TLC is targeting middle America, and while the brand positioning may not be new it's making its strongest push for the demographic with its new Sarah Palin reality show, the Los Angeles Times' Scott Collins wrote over the weekend:
Heartland values are indeed what TLC pushes, carving out a profitable niche in a reality TV marketplace otherwise filled with sex-drenched youth soaps ( MTV's "Jersey Shore") or aspirational voyeurism (HGTV's entire programming block). And now the network is making maybe its strongest play yet for the non-elite, middle-class audience, with a new show starring the queen of Red State America, Sarah Palin.
Collins writes that TLC is aiming to be an "antidote to Bravo," the NBC Universal-owned cable network that has successfully appealed to a sophisticated, urban "affluencer" audience.
"We tend to be less snarky, edgy," TLC president Eileen O'Neill told Collins. "There's something for everyone here. We do shoot all around the country. Our topics and people tend to represent a lot of daily American lives -- a little less of the edgy, cooler [material]."
"Sarah Palin's Alaska" — which will feature Palin and husband Todd "on his commercial salmon fishing boat on Bristol Bay, roughing it in a logging camp or spotting grizzly bears while camping on Kodiak Island," according to an internal summary Collins quotes from — poses consistency problems for TLC's parent company, Discovery Communications, the purveyor of such classics as Discovery's "Planet Earth" and "Life" and the parent of Planet Green and Treehugger.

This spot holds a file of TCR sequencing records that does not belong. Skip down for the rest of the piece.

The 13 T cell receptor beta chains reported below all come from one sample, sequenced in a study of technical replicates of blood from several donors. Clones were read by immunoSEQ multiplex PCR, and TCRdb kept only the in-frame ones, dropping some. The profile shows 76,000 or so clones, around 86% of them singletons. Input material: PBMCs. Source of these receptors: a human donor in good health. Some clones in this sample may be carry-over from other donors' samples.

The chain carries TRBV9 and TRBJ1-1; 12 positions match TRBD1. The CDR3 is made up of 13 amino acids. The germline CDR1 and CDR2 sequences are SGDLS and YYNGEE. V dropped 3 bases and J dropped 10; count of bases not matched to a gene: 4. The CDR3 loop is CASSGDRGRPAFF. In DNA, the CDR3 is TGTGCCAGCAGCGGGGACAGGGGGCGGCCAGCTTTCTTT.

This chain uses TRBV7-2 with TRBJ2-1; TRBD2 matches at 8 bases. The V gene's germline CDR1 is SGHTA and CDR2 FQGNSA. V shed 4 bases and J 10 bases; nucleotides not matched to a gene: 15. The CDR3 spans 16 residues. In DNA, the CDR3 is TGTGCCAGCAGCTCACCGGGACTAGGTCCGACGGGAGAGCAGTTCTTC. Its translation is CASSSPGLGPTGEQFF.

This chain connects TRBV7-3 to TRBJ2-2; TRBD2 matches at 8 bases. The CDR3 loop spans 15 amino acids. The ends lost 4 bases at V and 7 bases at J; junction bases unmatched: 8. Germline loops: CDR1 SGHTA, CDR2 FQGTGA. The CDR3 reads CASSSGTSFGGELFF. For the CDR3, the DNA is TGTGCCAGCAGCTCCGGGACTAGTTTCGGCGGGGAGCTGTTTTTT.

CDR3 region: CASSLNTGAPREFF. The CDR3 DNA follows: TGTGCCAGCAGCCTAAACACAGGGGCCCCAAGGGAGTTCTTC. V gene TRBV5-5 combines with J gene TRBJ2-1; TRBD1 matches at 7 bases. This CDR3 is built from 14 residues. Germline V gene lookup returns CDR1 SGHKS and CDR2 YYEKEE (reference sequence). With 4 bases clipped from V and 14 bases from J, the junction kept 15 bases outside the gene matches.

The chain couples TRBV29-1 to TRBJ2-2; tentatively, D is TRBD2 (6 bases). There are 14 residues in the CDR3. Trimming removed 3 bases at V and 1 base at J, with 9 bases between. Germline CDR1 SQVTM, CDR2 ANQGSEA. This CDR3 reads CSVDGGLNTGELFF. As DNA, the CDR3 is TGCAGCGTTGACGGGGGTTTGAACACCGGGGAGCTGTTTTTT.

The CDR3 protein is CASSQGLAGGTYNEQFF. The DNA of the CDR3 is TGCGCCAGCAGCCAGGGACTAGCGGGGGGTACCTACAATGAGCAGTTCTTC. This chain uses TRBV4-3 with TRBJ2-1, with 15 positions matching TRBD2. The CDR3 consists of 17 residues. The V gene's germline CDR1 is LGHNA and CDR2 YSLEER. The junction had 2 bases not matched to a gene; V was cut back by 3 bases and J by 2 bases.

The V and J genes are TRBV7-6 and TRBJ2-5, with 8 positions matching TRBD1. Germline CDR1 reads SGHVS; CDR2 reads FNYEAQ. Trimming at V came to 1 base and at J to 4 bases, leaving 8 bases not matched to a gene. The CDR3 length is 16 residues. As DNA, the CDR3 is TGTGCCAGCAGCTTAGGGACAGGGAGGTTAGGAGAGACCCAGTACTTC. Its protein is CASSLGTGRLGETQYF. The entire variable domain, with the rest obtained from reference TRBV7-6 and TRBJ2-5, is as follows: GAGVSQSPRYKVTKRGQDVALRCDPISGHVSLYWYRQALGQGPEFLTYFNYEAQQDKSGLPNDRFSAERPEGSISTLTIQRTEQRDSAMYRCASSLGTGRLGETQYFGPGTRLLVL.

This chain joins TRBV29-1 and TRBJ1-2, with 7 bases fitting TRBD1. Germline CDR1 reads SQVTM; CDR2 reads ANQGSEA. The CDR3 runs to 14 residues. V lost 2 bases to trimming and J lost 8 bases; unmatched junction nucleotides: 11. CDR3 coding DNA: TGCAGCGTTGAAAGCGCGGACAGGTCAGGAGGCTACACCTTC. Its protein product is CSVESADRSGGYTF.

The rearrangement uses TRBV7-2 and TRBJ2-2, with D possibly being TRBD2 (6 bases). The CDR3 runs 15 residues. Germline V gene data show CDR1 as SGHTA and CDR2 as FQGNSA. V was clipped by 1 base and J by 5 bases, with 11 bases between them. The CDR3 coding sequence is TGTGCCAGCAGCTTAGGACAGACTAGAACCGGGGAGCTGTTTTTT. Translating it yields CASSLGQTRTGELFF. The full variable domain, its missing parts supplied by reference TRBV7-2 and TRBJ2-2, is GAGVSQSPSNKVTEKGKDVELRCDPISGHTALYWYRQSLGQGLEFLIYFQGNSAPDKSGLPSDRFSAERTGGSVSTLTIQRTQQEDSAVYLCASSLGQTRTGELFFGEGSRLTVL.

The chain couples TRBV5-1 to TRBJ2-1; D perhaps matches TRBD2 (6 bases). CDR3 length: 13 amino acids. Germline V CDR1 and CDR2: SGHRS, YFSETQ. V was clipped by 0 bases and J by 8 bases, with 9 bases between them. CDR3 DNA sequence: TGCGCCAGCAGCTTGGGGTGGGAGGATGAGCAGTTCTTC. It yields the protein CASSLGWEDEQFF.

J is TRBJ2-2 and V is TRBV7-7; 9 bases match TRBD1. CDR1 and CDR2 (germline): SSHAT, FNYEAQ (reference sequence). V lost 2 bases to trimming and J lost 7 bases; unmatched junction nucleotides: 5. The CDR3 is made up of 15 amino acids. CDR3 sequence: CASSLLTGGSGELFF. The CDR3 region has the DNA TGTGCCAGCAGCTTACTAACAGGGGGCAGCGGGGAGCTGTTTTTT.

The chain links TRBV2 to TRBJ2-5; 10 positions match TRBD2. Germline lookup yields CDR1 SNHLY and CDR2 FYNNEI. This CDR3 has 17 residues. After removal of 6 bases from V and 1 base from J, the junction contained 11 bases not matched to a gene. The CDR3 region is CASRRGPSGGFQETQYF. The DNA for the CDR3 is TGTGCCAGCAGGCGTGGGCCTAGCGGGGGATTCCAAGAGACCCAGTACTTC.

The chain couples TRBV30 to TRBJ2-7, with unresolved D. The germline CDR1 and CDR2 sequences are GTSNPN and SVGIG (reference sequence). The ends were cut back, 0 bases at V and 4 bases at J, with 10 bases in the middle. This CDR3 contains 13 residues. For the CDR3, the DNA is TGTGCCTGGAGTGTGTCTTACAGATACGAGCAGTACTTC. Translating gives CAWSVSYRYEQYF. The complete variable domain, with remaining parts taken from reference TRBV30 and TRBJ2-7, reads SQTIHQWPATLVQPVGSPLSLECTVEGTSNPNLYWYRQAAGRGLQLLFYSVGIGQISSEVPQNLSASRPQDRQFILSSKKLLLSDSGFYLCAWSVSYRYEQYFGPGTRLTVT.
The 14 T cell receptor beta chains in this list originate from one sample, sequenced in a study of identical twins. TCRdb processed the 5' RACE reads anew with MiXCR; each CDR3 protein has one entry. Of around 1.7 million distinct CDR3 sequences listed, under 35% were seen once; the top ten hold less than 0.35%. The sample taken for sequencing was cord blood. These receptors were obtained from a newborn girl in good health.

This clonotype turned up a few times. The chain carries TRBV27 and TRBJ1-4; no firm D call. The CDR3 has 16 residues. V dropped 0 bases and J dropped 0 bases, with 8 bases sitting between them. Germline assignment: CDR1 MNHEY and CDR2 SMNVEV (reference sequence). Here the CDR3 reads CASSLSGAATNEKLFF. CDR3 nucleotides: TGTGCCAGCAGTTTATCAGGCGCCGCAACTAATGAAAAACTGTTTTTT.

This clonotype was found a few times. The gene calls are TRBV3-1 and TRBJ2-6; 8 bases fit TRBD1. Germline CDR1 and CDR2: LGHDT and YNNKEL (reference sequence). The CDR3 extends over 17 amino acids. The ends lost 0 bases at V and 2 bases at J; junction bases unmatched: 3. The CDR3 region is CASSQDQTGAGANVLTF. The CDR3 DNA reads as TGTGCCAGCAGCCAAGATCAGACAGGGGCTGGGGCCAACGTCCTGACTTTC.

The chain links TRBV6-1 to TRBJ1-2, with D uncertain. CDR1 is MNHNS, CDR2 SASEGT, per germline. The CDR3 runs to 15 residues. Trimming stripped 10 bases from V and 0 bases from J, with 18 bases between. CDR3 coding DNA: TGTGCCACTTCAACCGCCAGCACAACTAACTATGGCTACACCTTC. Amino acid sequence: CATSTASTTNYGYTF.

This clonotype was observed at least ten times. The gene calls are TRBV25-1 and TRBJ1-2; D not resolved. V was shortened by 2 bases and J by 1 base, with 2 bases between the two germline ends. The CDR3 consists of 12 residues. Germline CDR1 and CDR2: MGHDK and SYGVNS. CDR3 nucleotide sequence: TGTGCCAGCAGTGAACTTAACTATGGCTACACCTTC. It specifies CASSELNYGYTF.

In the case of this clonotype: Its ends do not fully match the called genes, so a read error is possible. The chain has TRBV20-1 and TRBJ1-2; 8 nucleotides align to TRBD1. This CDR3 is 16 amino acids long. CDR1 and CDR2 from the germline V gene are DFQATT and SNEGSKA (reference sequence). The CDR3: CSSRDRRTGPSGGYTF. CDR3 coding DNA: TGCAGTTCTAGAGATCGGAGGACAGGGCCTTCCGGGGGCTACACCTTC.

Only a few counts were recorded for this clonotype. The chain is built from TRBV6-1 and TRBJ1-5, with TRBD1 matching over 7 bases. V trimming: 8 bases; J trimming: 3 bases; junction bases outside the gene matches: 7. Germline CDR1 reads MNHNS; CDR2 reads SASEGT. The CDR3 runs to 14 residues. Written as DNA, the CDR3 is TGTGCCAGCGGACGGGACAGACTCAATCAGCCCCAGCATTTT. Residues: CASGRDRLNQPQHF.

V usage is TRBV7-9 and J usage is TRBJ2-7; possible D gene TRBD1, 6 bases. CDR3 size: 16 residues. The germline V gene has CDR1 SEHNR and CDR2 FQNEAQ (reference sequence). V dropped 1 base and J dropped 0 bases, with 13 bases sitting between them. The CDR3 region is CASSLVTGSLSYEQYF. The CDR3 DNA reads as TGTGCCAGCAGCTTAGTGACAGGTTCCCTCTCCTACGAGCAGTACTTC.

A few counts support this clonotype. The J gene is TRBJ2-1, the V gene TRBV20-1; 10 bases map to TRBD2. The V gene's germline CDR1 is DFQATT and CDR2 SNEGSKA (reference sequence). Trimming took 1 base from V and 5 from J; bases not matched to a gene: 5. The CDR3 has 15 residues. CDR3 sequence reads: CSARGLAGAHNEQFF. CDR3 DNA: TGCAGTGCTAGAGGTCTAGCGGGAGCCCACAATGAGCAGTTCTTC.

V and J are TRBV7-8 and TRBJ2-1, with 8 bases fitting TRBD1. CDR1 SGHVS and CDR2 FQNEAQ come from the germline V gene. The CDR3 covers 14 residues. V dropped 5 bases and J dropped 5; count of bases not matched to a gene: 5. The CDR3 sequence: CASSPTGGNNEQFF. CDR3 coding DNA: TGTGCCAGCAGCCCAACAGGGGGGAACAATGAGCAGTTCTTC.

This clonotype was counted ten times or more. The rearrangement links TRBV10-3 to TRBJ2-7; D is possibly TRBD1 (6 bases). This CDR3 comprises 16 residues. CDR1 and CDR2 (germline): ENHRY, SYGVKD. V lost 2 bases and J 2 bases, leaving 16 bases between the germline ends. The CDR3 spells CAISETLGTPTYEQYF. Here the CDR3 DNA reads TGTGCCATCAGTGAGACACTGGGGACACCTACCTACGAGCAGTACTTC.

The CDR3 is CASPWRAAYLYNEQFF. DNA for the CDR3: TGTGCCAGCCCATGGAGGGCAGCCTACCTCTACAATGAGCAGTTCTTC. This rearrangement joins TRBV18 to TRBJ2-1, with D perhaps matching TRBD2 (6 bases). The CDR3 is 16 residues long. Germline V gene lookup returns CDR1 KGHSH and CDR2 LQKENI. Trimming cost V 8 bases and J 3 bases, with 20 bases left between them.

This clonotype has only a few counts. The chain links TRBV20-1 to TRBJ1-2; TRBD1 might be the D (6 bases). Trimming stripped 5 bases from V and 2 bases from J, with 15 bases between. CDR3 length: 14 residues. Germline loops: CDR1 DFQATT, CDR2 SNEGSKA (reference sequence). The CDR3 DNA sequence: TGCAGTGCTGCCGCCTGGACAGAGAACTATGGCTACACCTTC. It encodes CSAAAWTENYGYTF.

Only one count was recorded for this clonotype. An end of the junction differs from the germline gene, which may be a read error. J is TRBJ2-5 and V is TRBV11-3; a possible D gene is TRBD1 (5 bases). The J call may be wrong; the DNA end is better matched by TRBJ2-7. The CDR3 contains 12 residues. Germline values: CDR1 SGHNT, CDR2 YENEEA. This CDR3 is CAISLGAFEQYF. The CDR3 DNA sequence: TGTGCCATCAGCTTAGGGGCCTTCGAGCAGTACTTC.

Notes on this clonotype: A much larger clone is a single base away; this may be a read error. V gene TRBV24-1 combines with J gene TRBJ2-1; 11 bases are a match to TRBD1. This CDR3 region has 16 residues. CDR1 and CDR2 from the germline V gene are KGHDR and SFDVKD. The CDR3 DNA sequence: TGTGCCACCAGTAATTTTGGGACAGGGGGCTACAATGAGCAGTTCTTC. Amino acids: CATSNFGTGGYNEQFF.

Discovery Communications Chairman John Hendricks defended the decision to give Palin a show in an interview with DailyFinance earlier this year.
"We've had success in the past where we've had people who've had an obvious connection to a region or a state," he said. "Like, we did a travelogue with the former Prime Minister of New Zealand. We did the king of Jordan. So what we're doing is just -- she obviously loves her state. So this is not political. This is Sarah Palin kind of presenting the state to viewers. She has a great following in the country. So we just try to present people who can tell a good story."
Hendricks added that Discovery has "been at the forefront of environmental programming."
"Anyone who watches Planet Earth, and we have something going on now called Life -- these are series that celebrate the majesty of life on the planet and how precious this planet is. So I think our record is pretty clear," he said.